Posted on January 5th, 2012 33 comments
2011 has in a sense been the year of library linked data. Not that libraries of all kinds are now publishing and consuming linked data in great numbers. No. But we have witnessed the publication of the final report of the W3C Library Linked Data Incubator Group, the Library of Congress announcement of the new Bibliographic Framework for the Digital Age based on Linked Data and RDF, the release by a number of large libraries and library consortia of their bibliographic metadata, many publications, sessions and presentations on the subject.
All these events focus mainly on publishing library bibliographic metadata as linked open data. Personally I am not convinced that this is the most interesting type of data that libraries can provide. Bibliographic metadata as such describe publications, in the broadest sense, providing information about title, authors, subjects, editions, dates, urls, but also physical attributes like dimensions, number of pages, formats, etc. This type of information, in FRBR terms: Work, Expression and Manifestation metadata, is typically shared among a large number of libraries, publishers, booksellers, etc. ‘Shared’ in this case means ‘multiplied and redundantly stored in many different local systems‘. It doesn’t really make sense if all libraries in the world publish identical metadata side by side, does it?
In essence only really unique data is worth publishing. You link to the rest.
Currently, library data that is really unique and interesting is administrative information about holdings and circulation. After having found metadata about a potentially relevant publication it is very useful for someone to know how and where to get access to it, if it’s not freely available online. Do you need to go to a specific library location to get the physical item, or to have access to the online article? Do you have to be affiliated to a specific institution to be entitled to borrow or access it?
Usage data about publications, both print and digital, can be very useful in establishing relevance and impact. This way information seekers can be supported in finding the best possible publications for their specific circumstances. There are some interesting projects dealing with circulation data already, such as the research project by Magnus Pfeffer and Kai Eckert as presented at the SWIB 11 conference, and the JISC funded Library Impact Data project at the University of Huddersfield. The Ex Libris bX service presents article recommendations based on SFX usage log analysis.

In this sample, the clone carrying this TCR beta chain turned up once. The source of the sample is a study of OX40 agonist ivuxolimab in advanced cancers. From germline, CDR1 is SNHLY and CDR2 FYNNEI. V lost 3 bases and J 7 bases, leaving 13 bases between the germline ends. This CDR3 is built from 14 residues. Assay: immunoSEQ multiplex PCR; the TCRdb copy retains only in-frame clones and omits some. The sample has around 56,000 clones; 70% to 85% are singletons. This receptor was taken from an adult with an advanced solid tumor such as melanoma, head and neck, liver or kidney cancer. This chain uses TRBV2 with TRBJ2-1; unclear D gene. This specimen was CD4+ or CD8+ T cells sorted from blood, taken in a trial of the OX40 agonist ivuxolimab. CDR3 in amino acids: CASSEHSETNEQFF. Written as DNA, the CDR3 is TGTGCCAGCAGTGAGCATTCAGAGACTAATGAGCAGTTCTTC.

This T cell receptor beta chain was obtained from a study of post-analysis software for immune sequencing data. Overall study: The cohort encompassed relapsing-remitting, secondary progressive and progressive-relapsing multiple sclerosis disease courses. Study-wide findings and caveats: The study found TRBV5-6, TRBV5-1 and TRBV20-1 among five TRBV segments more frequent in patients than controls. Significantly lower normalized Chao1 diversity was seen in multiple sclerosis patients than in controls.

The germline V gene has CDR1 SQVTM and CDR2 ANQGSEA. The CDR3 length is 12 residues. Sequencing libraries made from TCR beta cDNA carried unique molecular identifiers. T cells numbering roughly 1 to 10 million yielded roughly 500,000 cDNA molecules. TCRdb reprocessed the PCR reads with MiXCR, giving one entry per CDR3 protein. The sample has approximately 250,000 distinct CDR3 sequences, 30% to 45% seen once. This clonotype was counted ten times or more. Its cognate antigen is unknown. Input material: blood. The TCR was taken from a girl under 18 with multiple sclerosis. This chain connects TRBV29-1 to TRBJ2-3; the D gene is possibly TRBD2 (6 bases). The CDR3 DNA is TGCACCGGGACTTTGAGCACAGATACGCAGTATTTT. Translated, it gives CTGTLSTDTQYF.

The consequence of this assertion is that if libraries want to publish linked open data, they should focus on holdings and circulation data, and for the rest link to available bibliographic metadata as much as possible. It is to be expected that the Library of Congress’ New Bibliographic Framework will take care of that part one way or another.
In order to achieve this libraries should join forces with each other and with publishers and aggregators to put their efforts into establishing shared global bibliographic metadata pools accessible through linked open data. We can think of already existing data sources like WorldCat, OpenLibrary, Summon, Primo Central and the like. We can only hope that commercial bibliographic metadata aggregators like OCLC, SerialsSolutions and Ex Libris will come to realise that it’s in everybody’s interest to contribute to the realisation of the new Bibliographic Framework. The recent disagreement between OCLC and the Swedish National Library seems to indicate that this may take some time. For a detailed analysis of this see the blog post ‘Can linked library data disrupt OCLC? Part one’.
An interesting initiative in this respect is LibraryCloud, an open, multi-library data service that aggregates and delivers library metadata. And there is the HBZ LOBID project, which is targeted at ‘the conversion of existing bibliographic data and associated data to Linked Open Data‘.
So what would the new bibliographic framework look like? If we take the FRBR model as a starting point, the new framework could look something like this. See also my slideshow “Linked Open Data for libraries”, slides 39-42.
The basic metadata about a publication or a unit of content, on the FRBR Work level, would be an entry in a global datastore identified by a URI ( Uniform Resource Identifier). This datastore could for instance be WorldCat, or OpenLibrary, or even a publisher’s datastore. It doesn’t really matter. We don’t even have to assume it’s only one central datastore that contains all Work entries.
The thing identified by the URI would have a text string field associated with it containing the original title, let’s say “The Da Vinci Code” as an example of a book. But also articles can and should be identified this way. The basic information we need to know about the Work would be attached to it using URIs to other things in the linked data web. A set of two things linked by a URI is called a ‘triple’. ‘Author’ could for instance be a link to OCLC’s VIAF (http://viaf.org/viaf/102403515 = Dan Brown), which would then constitute a triple. If there are more authors, you simply add a URI for every person or institution. Subjects could be links to DBPedia/Wikipedia, Freebase, the Library of Congress Authority files, etc. There could be some more basic information, maybe a year, or a URI to a source describing the background of the work.